Ha. Ha ha ha ha.
Yeah, that’s pretty funny. There aren’t any solid little houses on quiet streets that I can afford. There are only double-wides in senior citizen trailer parks, or houses that don’t have septic systems, or have them but need new roofs, or the services of a structural engineer to bring them up to legal livability. There are houses with rocks for foundations, or houses smaller than my dorm room with middle aged men watching you unabashed from over the too-low fence (just a head, and fingers on the fence rails). There are houses that say “enter at own risk” on the door, or ones you don’t want to enter at all because of the smell.
Do I want pity because my seven-plus years of saving seem inadequate, that all of those hours I spend doing extra so that I could ensure my future were only maybe halfway enough? No, I sure don’t; those people selling those godforsaken houses have it a lot worse than I do, since most of them were forced out in forclosure, and would have — probably did — given all they had to stay. At least I have a warm, safe place to live, even if it is a guest room in a friend’s home, and not anything of my own.
The economy is broken; the rich have too much, and the rest of us don’t have anything. The rest of us are grateful for scraps, and nothing makes me want to throw a good ol’ proletarian revolution than an afternoon of house-hunting. One house I visited, a 600-square foot cottage with a loose-rock foundation, housed a young couple with a three-month-old infant. It was spotless, despite the obvious lack of space for, well, anything; 600 square feet is exactly as small as it sounds, and the whole house only has one closet, and no basement. You’d think, awwww, they’re a growing family, ready to move on to a bigger place now that they have a baby, and you’d think that because that’s the natural order of things. Hermit crabs find a new shell when they outgrow the old one. But no: this house was a short sale; this young family was trying to prevent foreclosure because they’d paid maybe 75K more than the house was worth three years before. This family can’t even keep a tiny house that has a third of the space they need. Here is a cause-effect relationship plain as day; if the wealthy get wealthier, the lower-middle class pays for it in deprivation and tears.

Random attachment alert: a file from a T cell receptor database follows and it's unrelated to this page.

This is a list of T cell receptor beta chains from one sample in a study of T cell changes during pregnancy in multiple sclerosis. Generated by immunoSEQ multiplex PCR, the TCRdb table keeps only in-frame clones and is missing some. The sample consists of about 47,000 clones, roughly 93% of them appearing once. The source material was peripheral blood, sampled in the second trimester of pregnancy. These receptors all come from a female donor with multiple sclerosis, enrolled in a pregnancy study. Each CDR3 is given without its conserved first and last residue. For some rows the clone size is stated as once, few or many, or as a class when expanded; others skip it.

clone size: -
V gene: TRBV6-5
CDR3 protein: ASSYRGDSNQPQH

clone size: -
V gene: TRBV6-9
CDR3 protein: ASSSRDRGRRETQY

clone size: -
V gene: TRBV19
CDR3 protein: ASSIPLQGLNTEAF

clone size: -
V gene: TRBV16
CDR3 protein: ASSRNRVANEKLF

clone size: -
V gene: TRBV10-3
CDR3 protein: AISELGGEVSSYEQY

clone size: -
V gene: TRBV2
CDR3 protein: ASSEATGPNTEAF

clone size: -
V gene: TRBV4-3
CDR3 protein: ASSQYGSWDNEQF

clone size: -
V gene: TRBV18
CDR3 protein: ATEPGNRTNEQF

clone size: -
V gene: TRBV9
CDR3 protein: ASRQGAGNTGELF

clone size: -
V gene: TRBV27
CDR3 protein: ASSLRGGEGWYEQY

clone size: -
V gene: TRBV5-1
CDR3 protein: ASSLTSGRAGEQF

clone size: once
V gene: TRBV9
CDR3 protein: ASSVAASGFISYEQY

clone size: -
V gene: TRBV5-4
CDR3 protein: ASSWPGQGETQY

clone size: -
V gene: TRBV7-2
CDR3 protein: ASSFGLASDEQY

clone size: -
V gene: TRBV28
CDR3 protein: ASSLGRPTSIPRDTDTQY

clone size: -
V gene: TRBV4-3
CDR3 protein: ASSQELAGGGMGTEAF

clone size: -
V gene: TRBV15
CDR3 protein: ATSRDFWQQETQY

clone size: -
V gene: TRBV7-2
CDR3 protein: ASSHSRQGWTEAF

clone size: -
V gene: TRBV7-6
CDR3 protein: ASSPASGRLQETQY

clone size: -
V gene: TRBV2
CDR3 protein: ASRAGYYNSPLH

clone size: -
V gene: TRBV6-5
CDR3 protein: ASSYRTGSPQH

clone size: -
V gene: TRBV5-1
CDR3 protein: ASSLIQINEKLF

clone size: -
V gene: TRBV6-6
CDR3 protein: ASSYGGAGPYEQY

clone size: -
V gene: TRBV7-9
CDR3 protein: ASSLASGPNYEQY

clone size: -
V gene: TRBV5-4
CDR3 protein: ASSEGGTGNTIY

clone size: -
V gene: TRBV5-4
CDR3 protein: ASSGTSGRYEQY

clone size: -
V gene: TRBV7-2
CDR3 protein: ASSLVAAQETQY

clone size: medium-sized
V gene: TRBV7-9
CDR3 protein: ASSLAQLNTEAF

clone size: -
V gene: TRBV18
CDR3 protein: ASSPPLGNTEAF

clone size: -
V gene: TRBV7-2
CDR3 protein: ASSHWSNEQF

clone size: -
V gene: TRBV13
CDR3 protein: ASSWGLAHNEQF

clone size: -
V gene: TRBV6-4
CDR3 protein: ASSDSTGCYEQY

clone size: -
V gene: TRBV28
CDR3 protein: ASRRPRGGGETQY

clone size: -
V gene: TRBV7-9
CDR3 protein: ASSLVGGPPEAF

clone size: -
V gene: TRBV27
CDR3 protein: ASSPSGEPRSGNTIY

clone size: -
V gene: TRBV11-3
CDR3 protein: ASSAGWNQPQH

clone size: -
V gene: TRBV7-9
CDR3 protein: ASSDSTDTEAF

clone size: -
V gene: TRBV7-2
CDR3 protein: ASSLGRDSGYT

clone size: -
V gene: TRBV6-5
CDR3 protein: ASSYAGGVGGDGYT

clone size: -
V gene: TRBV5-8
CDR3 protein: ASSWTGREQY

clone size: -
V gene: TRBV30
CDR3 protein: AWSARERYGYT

We’ve allowed comforts that we deserve, like a place of our own, to be taken from us, and we’ve only whimpered the whimper of the powerless; I’m whimpering it right now, because there’s nothing else I can do. I can’t get more power, and I can’t get more money. My real estate agent, who has been working with me (and for a while, my husband) for years, only keeps me on as a pity case, especially now that I’m alone; her agency usually handles the sale of million-dollar homes, and I think she just feels badly for me.
If I could find passive-aggressive (or even not so passive) ways to keep what little money I have away from people who are already wealthy, I’d do it. Meanwhile, the house-hunt goes on; I’m a flea, an urchin, and you’d be amazed what little, modest thing I’d be grateful for. Is there dignity in that? If there is, then that may be more valuable than my (somehow still too meager) savings.